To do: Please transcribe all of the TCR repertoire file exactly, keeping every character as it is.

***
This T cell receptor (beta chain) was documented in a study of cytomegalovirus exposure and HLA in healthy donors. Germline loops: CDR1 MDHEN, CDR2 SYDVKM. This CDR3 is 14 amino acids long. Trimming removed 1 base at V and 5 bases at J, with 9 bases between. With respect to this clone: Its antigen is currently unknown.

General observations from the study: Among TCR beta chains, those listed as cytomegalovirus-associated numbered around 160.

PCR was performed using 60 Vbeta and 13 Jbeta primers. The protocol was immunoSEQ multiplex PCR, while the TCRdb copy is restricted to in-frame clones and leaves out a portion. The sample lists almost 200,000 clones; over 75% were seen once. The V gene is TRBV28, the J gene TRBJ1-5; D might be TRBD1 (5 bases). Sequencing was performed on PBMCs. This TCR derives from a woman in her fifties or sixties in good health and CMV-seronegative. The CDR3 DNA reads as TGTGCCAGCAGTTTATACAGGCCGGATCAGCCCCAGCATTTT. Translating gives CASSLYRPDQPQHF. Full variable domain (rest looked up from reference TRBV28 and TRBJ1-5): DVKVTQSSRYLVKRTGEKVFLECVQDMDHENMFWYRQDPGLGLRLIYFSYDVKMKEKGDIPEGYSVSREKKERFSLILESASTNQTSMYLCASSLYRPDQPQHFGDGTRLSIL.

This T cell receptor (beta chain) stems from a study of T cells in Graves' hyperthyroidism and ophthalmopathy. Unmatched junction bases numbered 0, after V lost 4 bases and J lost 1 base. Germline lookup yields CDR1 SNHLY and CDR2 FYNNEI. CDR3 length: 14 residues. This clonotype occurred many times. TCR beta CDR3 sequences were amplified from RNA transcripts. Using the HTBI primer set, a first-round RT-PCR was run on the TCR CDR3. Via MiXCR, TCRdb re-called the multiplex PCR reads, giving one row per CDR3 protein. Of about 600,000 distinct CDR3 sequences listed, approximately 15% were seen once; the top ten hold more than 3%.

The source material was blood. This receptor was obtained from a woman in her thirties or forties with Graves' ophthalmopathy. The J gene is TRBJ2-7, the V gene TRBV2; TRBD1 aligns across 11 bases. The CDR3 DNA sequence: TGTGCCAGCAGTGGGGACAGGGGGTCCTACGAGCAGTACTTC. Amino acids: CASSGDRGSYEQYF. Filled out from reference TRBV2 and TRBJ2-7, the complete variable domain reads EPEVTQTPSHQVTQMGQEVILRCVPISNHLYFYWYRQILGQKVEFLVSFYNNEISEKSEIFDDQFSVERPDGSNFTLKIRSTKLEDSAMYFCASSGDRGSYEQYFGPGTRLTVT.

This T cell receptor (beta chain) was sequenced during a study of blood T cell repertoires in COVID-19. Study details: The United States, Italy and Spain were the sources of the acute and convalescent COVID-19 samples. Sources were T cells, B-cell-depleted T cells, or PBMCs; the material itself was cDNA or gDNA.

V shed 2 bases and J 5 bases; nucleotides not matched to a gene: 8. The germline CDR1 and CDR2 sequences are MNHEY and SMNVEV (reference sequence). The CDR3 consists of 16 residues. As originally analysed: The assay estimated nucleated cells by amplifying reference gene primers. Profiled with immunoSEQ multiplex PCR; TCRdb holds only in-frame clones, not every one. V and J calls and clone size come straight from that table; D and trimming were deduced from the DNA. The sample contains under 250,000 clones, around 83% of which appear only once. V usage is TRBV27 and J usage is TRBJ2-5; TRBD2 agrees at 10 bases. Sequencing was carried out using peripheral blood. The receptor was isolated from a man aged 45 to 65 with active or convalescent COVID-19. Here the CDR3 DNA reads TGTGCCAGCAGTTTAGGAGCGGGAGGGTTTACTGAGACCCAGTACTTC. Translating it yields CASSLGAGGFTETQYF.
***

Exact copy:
This T cell receptor (beta chain) was documented in a study of cytomegalovirus exposure and HLA in healthy donors. Germline loops: CDR1 MDHEN, CDR2 SYDVKM. This CDR3 is 14 amino acids long. Trimming removed 1 base at V and 5 bases at J, with 9 bases between. With respect to this clone: Its antigen is currently unknown.

General observations from the study: Among TCR beta chains, those listed as cytomegalovirus-associated numbered around 160.

PCR was performed using 60 Vbeta and 13 Jbeta primers. The protocol was immunoSEQ multiplex PCR, while the TCRdb copy is restricted to in-frame clones and leaves out a portion. The sample lists almost 200,000 clones; over 75% were seen once. The V gene is TRBV28, the J gene TRBJ1-5; D might be TRBD1 (5 bases). Sequencing was performed on PBMCs. This TCR derives from a woman in her fifties or sixties in good health and CMV-seronegative. The CDR3 DNA reads as TGTGCCAGCAGTTTATACAGGCCGGATCAGCCCCAGCATTTT. Translating gives CASSLYRPDQPQHF. Full variable domain (rest looked up from reference TRBV28 and TRBJ1-5): DVKVTQSSRYLVKRTGEKVFLECVQDMDHENMFWYRQDPGLGLRLIYFSYDVKMKEKGDIPEGYSVSREKKERFSLILESASTNQTSMYLCASSLYRPDQPQHFGDGTRLSIL.

This T cell receptor (beta chain) stems from a study of T cells in Graves' hyperthyroidism and ophthalmopathy. Unmatched junction bases numbered 0, after V lost 4 bases and J lost 1 base. Germline lookup yields CDR1 SNHLY and CDR2 FYNNEI. CDR3 length: 14 residues. This clonotype occurred many times. TCR beta CDR3 sequences were amplified from RNA transcripts. Using the HTBI primer set, a first-round RT-PCR was run on the TCR CDR3. Via MiXCR, TCRdb re-called the multiplex PCR reads, giving one row per CDR3 protein. Of about 600,000 distinct CDR3 sequences listed, approximately 15% were seen once; the top ten hold more than 3%.

The source material was blood. This receptor was obtained from a woman in her thirties or forties with Graves' ophthalmopathy. The J gene is TRBJ2-7, the V gene TRBV2; TRBD1 aligns across 11 bases. The CDR3 DNA sequence: TGTGCCAGCAGTGGGGACAGGGGGTCCTACGAGCAGTACTTC. Amino acids: CASSGDRGSYEQYF. Filled out from reference TRBV2 and TRBJ2-7, the complete variable domain reads EPEVTQTPSHQVTQMGQEVILRCVPISNHLYFYWYRQILGQKVEFLVSFYNNEISEKSEIFDDQFSVERPDGSNFTLKIRSTKLEDSAMYFCASSGDRGSYEQYFGPGTRLTVT.

This T cell receptor (beta chain) was sequenced during a study of blood T cell repertoires in COVID-19. Study details: The United States, Italy and Spain were the sources of the acute and convalescent COVID-19 samples. Sources were T cells, B-cell-depleted T cells, or PBMCs; the material itself was cDNA or gDNA.

V shed 2 bases and J 5 bases; nucleotides not matched to a gene: 8. The germline CDR1 and CDR2 sequences are MNHEY and SMNVEV (reference sequence). The CDR3 consists of 16 residues. As originally analysed: The assay estimated nucleated cells by amplifying reference gene primers. Profiled with immunoSEQ multiplex PCR; TCRdb holds only in-frame clones, not every one. V and J calls and clone size come straight from that table; D and trimming were deduced from the DNA. The sample contains under 250,000 clones, around 83% of which appear only once. V usage is TRBV27 and J usage is TRBJ2-5; TRBD2 agrees at 10 bases. Sequencing was carried out using peripheral blood. The receptor was isolated from a man aged 45 to 65 with active or convalescent COVID-19. Here the CDR3 DNA reads TGTGCCAGCAGTTTAGGAGCGGGAGGGTTTACTGAGACCCAGTACTTC. Translating it yields CASSLGAGGFTETQYF.